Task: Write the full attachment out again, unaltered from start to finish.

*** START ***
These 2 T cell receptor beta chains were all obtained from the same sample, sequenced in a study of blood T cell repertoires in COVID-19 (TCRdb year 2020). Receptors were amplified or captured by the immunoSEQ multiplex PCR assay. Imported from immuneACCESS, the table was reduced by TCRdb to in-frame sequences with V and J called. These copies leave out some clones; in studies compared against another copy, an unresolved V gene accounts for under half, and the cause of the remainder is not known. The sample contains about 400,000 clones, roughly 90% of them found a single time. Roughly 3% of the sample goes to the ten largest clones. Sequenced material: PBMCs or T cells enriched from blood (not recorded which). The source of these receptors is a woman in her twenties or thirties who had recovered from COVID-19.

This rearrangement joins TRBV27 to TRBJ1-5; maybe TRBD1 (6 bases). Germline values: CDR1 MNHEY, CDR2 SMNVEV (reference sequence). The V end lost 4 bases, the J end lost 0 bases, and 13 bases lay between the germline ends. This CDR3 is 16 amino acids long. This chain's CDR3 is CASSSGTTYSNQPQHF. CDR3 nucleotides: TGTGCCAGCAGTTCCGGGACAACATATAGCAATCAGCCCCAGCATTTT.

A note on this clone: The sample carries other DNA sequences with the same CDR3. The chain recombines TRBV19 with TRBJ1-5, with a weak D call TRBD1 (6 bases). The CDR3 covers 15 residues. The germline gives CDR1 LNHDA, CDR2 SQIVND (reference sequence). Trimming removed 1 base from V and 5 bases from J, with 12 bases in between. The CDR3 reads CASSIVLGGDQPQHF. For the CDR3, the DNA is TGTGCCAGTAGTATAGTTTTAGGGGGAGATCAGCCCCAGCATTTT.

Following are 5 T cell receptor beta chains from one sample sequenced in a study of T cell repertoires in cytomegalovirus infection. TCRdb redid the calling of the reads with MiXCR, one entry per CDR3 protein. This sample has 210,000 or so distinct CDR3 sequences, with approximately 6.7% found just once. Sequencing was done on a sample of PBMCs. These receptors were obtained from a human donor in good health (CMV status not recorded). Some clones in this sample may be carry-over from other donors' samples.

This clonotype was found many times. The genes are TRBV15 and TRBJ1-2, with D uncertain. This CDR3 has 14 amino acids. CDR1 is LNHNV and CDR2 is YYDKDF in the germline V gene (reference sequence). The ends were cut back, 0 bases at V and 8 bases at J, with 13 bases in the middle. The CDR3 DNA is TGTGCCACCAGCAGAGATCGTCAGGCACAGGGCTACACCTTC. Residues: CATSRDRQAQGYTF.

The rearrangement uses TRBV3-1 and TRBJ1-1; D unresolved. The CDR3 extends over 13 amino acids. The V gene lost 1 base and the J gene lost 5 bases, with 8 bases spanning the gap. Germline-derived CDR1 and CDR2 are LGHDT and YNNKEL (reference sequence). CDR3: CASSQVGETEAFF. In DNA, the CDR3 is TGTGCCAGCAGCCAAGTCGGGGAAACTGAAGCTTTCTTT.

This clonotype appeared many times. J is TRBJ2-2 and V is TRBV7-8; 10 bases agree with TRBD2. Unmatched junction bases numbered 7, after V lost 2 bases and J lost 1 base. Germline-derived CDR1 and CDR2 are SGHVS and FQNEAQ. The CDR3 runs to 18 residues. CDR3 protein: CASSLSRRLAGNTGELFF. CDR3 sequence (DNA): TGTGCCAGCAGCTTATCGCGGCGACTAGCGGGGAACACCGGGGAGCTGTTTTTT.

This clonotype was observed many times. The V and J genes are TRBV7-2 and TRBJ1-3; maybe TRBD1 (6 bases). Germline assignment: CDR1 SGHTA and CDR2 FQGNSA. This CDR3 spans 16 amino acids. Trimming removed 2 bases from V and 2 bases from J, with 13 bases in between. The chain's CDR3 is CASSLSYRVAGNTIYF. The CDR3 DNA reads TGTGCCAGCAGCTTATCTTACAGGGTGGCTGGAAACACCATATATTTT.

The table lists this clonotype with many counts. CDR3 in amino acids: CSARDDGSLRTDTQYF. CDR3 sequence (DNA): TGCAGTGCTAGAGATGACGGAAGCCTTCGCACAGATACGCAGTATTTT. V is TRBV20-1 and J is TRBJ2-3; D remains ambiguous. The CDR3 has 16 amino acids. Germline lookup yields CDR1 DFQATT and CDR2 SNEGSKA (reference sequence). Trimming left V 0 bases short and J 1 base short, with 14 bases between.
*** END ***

These 2 T cell receptor beta chains were all obtained from the same sample, sequenced in a study of blood T cell repertoires in COVID-19 (TCRdb year 2020). Receptors were amplified or captured by the immunoSEQ multiplex PCR assay. Imported from immuneACCESS, the table was reduced by TCRdb to in-frame sequences with V and J called. These copies leave out some clones; in studies compared against another copy, an unresolved V gene accounts for under half, and the cause of the remainder is not known. The sample contains about 400,000 clones, roughly 90% of them found a single time. Roughly 3% of the sample goes to the ten largest clones. Sequenced material: PBMCs or T cells enriched from blood (not recorded which). The source of these receptors is a woman in her twenties or thirties who had recovered from COVID-19.

This rearrangement joins TRBV27 to TRBJ1-5; maybe TRBD1 (6 bases). Germline values: CDR1 MNHEY, CDR2 SMNVEV (reference sequence). The V end lost 4 bases, the J end lost 0 bases, and 13 bases lay between the germline ends. This CDR3 is 16 amino acids long. This chain's CDR3 is CASSSGTTYSNQPQHF. CDR3 nucleotides: TGTGCCAGCAGTTCCGGGACAACATATAGCAATCAGCCCCAGCATTTT.

A note on this clone: The sample carries other DNA sequences with the same CDR3. The chain recombines TRBV19 with TRBJ1-5, with a weak D call TRBD1 (6 bases). The CDR3 covers 15 residues. The germline gives CDR1 LNHDA, CDR2 SQIVND (reference sequence). Trimming removed 1 base from V and 5 bases from J, with 12 bases in between. The CDR3 reads CASSIVLGGDQPQHF. For the CDR3, the DNA is TGTGCCAGTAGTATAGTTTTAGGGGGAGATCAGCCCCAGCATTTT.

Following are 5 T cell receptor beta chains from one sample sequenced in a study of T cell repertoires in cytomegalovirus infection. TCRdb redid the calling of the reads with MiXCR, one entry per CDR3 protein. This sample has 210,000 or so distinct CDR3 sequences, with approximately 6.7% found just once. Sequencing was done on a sample of PBMCs. These receptors were obtained from a human donor in good health (CMV status not recorded). Some clones in this sample may be carry-over from other donors' samples.

This clonotype was found many times. The genes are TRBV15 and TRBJ1-2, with D uncertain. This CDR3 has 14 amino acids. CDR1 is LNHNV and CDR2 is YYDKDF in the germline V gene (reference sequence). The ends were cut back, 0 bases at V and 8 bases at J, with 13 bases in the middle. The CDR3 DNA is TGTGCCACCAGCAGAGATCGTCAGGCACAGGGCTACACCTTC. Residues: CATSRDRQAQGYTF.

The rearrangement uses TRBV3-1 and TRBJ1-1; D unresolved. The CDR3 extends over 13 amino acids. The V gene lost 1 base and the J gene lost 5 bases, with 8 bases spanning the gap. Germline-derived CDR1 and CDR2 are LGHDT and YNNKEL (reference sequence). CDR3: CASSQVGETEAFF. In DNA, the CDR3 is TGTGCCAGCAGCCAAGTCGGGGAAACTGAAGCTTTCTTT.

This clonotype appeared many times. J is TRBJ2-2 and V is TRBV7-8; 10 bases agree with TRBD2. Unmatched junction bases numbered 7, after V lost 2 bases and J lost 1 base. Germline-derived CDR1 and CDR2 are SGHVS and FQNEAQ. The CDR3 runs to 18 residues. CDR3 protein: CASSLSRRLAGNTGELFF. CDR3 sequence (DNA): TGTGCCAGCAGCTTATCGCGGCGACTAGCGGGGAACACCGGGGAGCTGTTTTTT.

This clonotype was observed many times. The V and J genes are TRBV7-2 and TRBJ1-3; maybe TRBD1 (6 bases). Germline assignment: CDR1 SGHTA and CDR2 FQGNSA. This CDR3 spans 16 amino acids. Trimming removed 2 bases from V and 2 bases from J, with 13 bases in between. The chain's CDR3 is CASSLSYRVAGNTIYF. The CDR3 DNA reads TGTGCCAGCAGCTTATCTTACAGGGTGGCTGGAAACACCATATATTTT.

The table lists this clonotype with many counts. CDR3 in amino acids: CSARDDGSLRTDTQYF. CDR3 sequence (DNA): TGCAGTGCTAGAGATGACGGAAGCCTTCGCACAGATACGCAGTATTTT. V is TRBV20-1 and J is TRBJ2-3; D remains ambiguous. The CDR3 has 16 amino acids. Germline lookup yields CDR1 DFQATT and CDR2 SNEGSKA (reference sequence). Trimming left V 0 bases short and J 1 base short, with 14 bases between.